The present discussion will involve only some aspects of metric fixed point theory as it has developed over the years. The questions of what has been accomplished is clear; what remains to be done is less clear. It is perhaps noteworthy that this year (2015) marks the 25th anniversary of the appearance of the GoebelKirk book and the 50th anniversary of the appearance of my 1965 fixed point theorem on nonexpansive mappings (discussed below).
I first turn to some of the history of fixed point theory conferences.
Conferences
The Istanbul conference was the 11th in a series of conferences entitled ‘Fixed Point Theory and its Applications’. This series is devoted mainly to metric and functional analytic aspects of the theory. It is noteworthy that the inaugural conference in this series was 26 years ago. Since then, conferences in this series have been held every 24 years throughout the world.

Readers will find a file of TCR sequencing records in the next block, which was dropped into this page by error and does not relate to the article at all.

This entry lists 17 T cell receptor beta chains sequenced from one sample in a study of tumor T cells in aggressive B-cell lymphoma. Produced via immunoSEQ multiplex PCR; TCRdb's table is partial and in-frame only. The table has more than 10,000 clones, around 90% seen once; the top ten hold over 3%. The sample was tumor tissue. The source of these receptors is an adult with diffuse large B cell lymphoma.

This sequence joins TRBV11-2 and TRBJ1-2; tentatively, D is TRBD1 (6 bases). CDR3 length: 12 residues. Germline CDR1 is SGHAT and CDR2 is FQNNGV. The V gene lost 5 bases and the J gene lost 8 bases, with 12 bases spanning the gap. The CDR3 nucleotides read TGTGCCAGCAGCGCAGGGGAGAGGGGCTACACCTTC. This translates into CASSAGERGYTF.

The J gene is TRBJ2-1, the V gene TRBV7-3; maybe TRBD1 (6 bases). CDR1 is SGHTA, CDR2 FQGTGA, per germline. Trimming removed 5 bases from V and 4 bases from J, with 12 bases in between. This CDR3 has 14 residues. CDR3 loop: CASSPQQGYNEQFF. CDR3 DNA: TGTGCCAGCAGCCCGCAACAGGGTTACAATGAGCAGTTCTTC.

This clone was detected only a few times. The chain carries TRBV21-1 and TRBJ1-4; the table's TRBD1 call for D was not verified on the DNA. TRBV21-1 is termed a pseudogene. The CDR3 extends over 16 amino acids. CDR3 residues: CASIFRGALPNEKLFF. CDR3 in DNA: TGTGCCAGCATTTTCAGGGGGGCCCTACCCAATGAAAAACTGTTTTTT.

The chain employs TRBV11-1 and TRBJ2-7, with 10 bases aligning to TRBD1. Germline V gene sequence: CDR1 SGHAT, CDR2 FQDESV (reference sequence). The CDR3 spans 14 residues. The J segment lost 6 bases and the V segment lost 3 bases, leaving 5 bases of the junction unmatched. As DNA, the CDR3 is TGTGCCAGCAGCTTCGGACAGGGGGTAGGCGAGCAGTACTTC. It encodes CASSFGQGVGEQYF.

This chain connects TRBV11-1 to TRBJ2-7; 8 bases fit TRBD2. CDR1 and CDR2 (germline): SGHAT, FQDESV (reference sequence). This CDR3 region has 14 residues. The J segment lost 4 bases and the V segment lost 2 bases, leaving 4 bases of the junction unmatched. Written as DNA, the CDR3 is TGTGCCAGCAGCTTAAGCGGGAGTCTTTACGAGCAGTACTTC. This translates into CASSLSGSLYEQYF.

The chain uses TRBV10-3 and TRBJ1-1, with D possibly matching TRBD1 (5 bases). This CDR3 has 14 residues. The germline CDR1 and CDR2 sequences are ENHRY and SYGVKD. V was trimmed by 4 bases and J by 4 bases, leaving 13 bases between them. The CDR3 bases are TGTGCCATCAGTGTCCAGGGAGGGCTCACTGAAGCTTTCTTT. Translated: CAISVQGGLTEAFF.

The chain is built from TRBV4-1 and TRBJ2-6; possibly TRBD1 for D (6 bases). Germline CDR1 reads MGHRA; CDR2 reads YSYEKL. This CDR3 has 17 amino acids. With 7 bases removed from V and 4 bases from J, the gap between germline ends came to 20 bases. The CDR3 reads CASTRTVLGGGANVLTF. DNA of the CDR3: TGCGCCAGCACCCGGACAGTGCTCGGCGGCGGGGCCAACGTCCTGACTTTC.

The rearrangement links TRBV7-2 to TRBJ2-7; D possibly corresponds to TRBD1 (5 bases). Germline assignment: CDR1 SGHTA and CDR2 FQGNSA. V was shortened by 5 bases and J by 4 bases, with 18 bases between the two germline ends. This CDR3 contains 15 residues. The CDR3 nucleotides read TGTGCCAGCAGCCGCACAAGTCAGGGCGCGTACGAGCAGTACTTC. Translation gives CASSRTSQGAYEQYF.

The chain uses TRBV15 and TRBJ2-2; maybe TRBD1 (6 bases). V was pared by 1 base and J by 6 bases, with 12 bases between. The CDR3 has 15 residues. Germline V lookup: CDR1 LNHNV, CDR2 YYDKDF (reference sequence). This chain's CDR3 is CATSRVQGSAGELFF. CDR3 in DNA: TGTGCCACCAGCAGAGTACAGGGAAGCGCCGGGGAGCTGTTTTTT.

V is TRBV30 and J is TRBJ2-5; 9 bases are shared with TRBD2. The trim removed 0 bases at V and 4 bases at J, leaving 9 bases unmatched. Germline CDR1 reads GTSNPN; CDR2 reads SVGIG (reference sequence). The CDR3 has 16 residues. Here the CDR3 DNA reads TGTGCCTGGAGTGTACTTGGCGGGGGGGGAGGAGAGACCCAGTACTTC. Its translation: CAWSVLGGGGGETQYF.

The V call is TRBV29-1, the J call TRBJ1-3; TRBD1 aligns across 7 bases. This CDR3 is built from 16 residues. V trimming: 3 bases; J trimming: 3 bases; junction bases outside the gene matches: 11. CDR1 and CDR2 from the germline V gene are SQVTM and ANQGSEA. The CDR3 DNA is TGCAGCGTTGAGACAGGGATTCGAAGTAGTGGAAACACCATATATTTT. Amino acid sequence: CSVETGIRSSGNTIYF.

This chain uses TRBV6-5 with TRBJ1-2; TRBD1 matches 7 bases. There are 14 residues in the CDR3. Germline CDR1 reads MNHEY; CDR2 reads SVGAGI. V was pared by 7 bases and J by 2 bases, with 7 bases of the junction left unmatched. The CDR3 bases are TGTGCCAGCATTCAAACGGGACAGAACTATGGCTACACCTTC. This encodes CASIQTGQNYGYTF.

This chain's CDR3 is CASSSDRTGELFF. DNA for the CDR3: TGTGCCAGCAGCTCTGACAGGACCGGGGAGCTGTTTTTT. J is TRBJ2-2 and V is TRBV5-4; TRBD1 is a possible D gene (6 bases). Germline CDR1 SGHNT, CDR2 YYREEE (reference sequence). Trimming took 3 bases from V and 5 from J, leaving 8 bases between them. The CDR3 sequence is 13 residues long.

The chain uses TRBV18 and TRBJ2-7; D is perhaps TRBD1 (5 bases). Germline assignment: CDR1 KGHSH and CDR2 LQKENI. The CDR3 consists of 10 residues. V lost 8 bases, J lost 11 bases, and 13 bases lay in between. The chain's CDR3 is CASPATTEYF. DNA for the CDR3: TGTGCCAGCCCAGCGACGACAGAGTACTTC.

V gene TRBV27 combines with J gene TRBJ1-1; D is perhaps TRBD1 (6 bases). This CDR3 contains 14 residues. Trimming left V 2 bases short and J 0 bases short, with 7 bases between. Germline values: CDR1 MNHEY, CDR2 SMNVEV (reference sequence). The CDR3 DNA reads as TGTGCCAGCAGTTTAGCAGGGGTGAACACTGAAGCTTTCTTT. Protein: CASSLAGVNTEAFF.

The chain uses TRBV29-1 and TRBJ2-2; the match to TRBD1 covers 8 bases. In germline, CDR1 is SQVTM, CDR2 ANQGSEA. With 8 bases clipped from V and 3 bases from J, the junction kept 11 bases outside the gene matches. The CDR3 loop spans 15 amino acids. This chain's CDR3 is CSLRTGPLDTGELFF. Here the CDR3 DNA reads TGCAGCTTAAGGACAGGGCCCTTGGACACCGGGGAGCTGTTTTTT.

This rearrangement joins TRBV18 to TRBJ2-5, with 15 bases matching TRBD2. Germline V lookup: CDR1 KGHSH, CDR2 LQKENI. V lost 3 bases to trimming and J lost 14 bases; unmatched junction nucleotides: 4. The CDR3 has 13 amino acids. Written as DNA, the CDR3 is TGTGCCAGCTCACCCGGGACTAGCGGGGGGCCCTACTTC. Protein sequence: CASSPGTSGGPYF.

The metric/functional analytic series:

France (Marseille, 1989) [JeanBernard Baillon, Michel Théra],

Canada (Halifax, 1991) [S Swaminathan, KK Tan],

Spain (Seville, 1995) [Universidad de Sevilla, José María Ayerbe, et al.],

Poland (Kazimierz Dolny, 1997) [K Goebel, S Prus, T Sękowski, A Stachura],

Israel (Haifa, 2001) [Simeon Reich],

Spain (Valencia, 2003) [Jesús Garcia Falset, Enrique Llorens Fuster],

Mexico (Guanajuato, 2005) [Helga Fetter Nathansky, Berta Gamboa de Buen],

Thailand (Chiang Mai, 2007) [S Dhompongsa, Suthep Suantai, Bancha Panyanak],

Taiwan (Changhua, 2009) [Lai Jiu Lin],

Romania (ClujNapoca, 2012) [Adrian Petruşel, et al.],

Turkey (Istanbul, 2015) [Erdal Karapinar].
Fortunately I have been able to attend (and give talks) at each of the above conferences. As far as I know only two others, Kazimierz Goebel and Brailey Sims, can say this as well.